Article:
— Texas Tech Athletics (@TechAthletics) May 18, 2016
— Texas Tech Mens Golf (@TTUMensGolf) May 18, 2016
— Texas Tech Tennis (@TexasTechTennis) May 18, 2016
Ladies in Sweet 16 and Face No. 1 Cal. The ladies tennis team is in Tulsa and set to take on No. 1 Cal today at 4:00 pm:
“The players handled the situations fairly well and learned a great deal about themselves last weekend,” Texas Tech head coach Todd Petty said. “One of the lessons was the capability to win on the big stage when you’re not playing your best tennis. With that being said, we’re going to have to play some of our best tennis to have a shot against a very talented California team. I do believe that the players feel like they haven’t played their best tennis at this point in the tournament, and it still has the capability to come.”
Ranking the DB’s. ESPN’s Brandon Chatmon ranks the defensive backs in the Big 12 and has Texas Tech 10th:
10.Texas Tech (9): Nigel Bethel’s spring absence was not ideal, as he was one of the Red Raiders’ top defenders a year ago. But Jah’Shawn Johnson returns as one of the Big 12’s top safeties and a tone-setter on the defense. Three seniors, Justis Nelson, Thierry Nguema and Keenon Ward fill out the rest of the starting secondary, but the depth chart remains fluid heading into the preseason and the unit as a whole needs to improve considerably for Texas Tech to make a run at a Big 12 title.
Texas Tech ranked 10th and 9th with the linebackers and defensive line by ESPN.
Miller Ready to Compete. RP’s Jarrett Johnson talked with 2016 signee, defensive end Houston Miller, about how he’s adding weight and working towards contributing:
“I’ve been hitting the gym every day and then doing extra stuff with my trainer or on my own,” Miller said. “I’ve been doing extra things that other people don’t want to do just trying to set myself apart. I’ve just been eating, putting on weight. That’s the biggest thing, I have put on a couple pounds since signing day. I’m at 250 right now and trying to get to 255 by the time I get there, but I think I’ll be a able to do that.”
More there about where Miller wants to end up in terms of weight and he’s answerng the question about where he sees himself playing, as a standup outside linebacker of the rush end.
What the Hell Baylor? It’s not just Baylor this time, it’s also the Waco Police Department that seems to be complicit in covering up new domestic violence allegations, via ESPN’s Paula Lavigne and Mark Schlabach:
According to the police documents, at least some Baylor officials, including coaches, knew about many of the incidents, and most players did not miss playing time for disciplinary reasons. None of the incidents has been widely reported in the media.
In one case from 2011, an assault at an off-campus event in Waco ended with three football players being charged and Baylor and Waco police discussing the incident. Waco police, according to documents, took extraordinary steps to keep it from the public view “given the potential high-profile nature of the incident.” According to a police report obtained by Outside the Lines, Waco’s investigating officer asked a commander that “the case be pulled from the computer system so that only persons who had a reason to inquire about the report would be able to access it.” The report was placed in a locked office.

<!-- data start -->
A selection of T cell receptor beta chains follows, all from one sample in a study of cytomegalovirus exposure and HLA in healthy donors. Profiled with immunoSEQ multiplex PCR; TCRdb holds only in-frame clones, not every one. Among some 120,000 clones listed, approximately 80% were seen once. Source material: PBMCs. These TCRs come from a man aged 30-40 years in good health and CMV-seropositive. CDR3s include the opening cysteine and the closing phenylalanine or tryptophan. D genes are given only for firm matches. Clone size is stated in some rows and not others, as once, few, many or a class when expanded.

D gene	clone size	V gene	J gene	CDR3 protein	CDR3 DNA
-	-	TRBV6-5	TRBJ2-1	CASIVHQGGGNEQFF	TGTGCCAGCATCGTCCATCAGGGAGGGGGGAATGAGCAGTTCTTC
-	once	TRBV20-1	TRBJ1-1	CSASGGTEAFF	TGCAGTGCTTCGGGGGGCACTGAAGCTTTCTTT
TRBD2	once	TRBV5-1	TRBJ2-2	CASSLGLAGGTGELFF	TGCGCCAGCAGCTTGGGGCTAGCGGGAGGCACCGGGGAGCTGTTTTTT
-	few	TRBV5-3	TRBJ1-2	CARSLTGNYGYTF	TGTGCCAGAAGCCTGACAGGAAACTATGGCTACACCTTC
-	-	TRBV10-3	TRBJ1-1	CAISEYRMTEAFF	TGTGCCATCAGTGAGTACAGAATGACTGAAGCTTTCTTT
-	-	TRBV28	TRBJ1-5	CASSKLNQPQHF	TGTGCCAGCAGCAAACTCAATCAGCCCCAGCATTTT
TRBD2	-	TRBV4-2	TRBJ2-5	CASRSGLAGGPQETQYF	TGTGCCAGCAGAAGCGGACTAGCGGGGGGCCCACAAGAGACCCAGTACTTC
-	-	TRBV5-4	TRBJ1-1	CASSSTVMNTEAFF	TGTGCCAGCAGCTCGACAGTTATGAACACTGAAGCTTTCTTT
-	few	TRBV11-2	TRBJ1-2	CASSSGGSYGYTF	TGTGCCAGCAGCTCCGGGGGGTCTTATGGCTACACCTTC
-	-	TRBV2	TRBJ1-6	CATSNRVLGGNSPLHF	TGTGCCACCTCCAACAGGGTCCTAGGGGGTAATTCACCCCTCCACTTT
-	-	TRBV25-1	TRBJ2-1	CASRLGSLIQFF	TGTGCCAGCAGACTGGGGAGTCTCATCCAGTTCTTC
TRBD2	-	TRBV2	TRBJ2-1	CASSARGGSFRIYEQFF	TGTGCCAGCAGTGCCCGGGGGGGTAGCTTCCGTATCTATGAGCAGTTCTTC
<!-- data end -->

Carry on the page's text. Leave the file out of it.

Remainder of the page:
In another case, a sexual assault allegation against a former star player has remained in Waco police’s open-case status for four years, which, under Texas open records laws, effectively shields the case’s details from public view. The player and the alleged victim deny any assault took place, and in a separate criminal investigation, Waco police noted that officers had dealt with the woman as part of other allegations she had made against various people and concluded she was “deceptive.”
Just in case you’re keeping track, that’s additional assaults from 2011 to 2015.
Via the Waco Tribune, the Waco police are saying they didn’t do anything wrong:
Waco police Sgt. W. Patrick Swanton called the ESPN report “sensationalism in journalism” and explained that a narrative of a 2011 police report was removed from the typical records system to protect the integrity of the case. He also said high-profile cases such as these, and officer-involved shootings, will have a narrative pulled from a report so others with access to the records system, including officers and office clerks, do not see them.
Swanton said the ESPN report’s authors do not understand the police department’s records system.
“It is incorrect. It is inaccurate. They are not ‘extraordinary steps,’ ” Swanton said, referring to the ESPN report, which said police took “extraordinary steps” to keep the report from public view.
If you want to hear from a victim, then I would Stefanie Mundhenk, who is speaking out.
FOX Sports’ Bruce Feldman writes about how college coaches are wondering what the heck is going on in Waco, as an anonymous coach wonders how long Briles can keep his job:
“These guys kept playing?” the coach said. “The message you’re sending is, ‘This isn’t a big deal.'”
The coach pointed out that because of the Clery Act, which requires schools to keep records of crime on and near their campuses, universities and athletic departments have had to become very diligent in the protocol when incidents occur. Or at least they’re supposed to have.
“There are three big questions here: Who knew what happened? When did they know about it? And, what action was taken?
“This is a guy (Briles) who prides himself in being a players’ coach and coaching his team like a high school team. It’s really hard to believe that he didn’t know about any of this stuff.”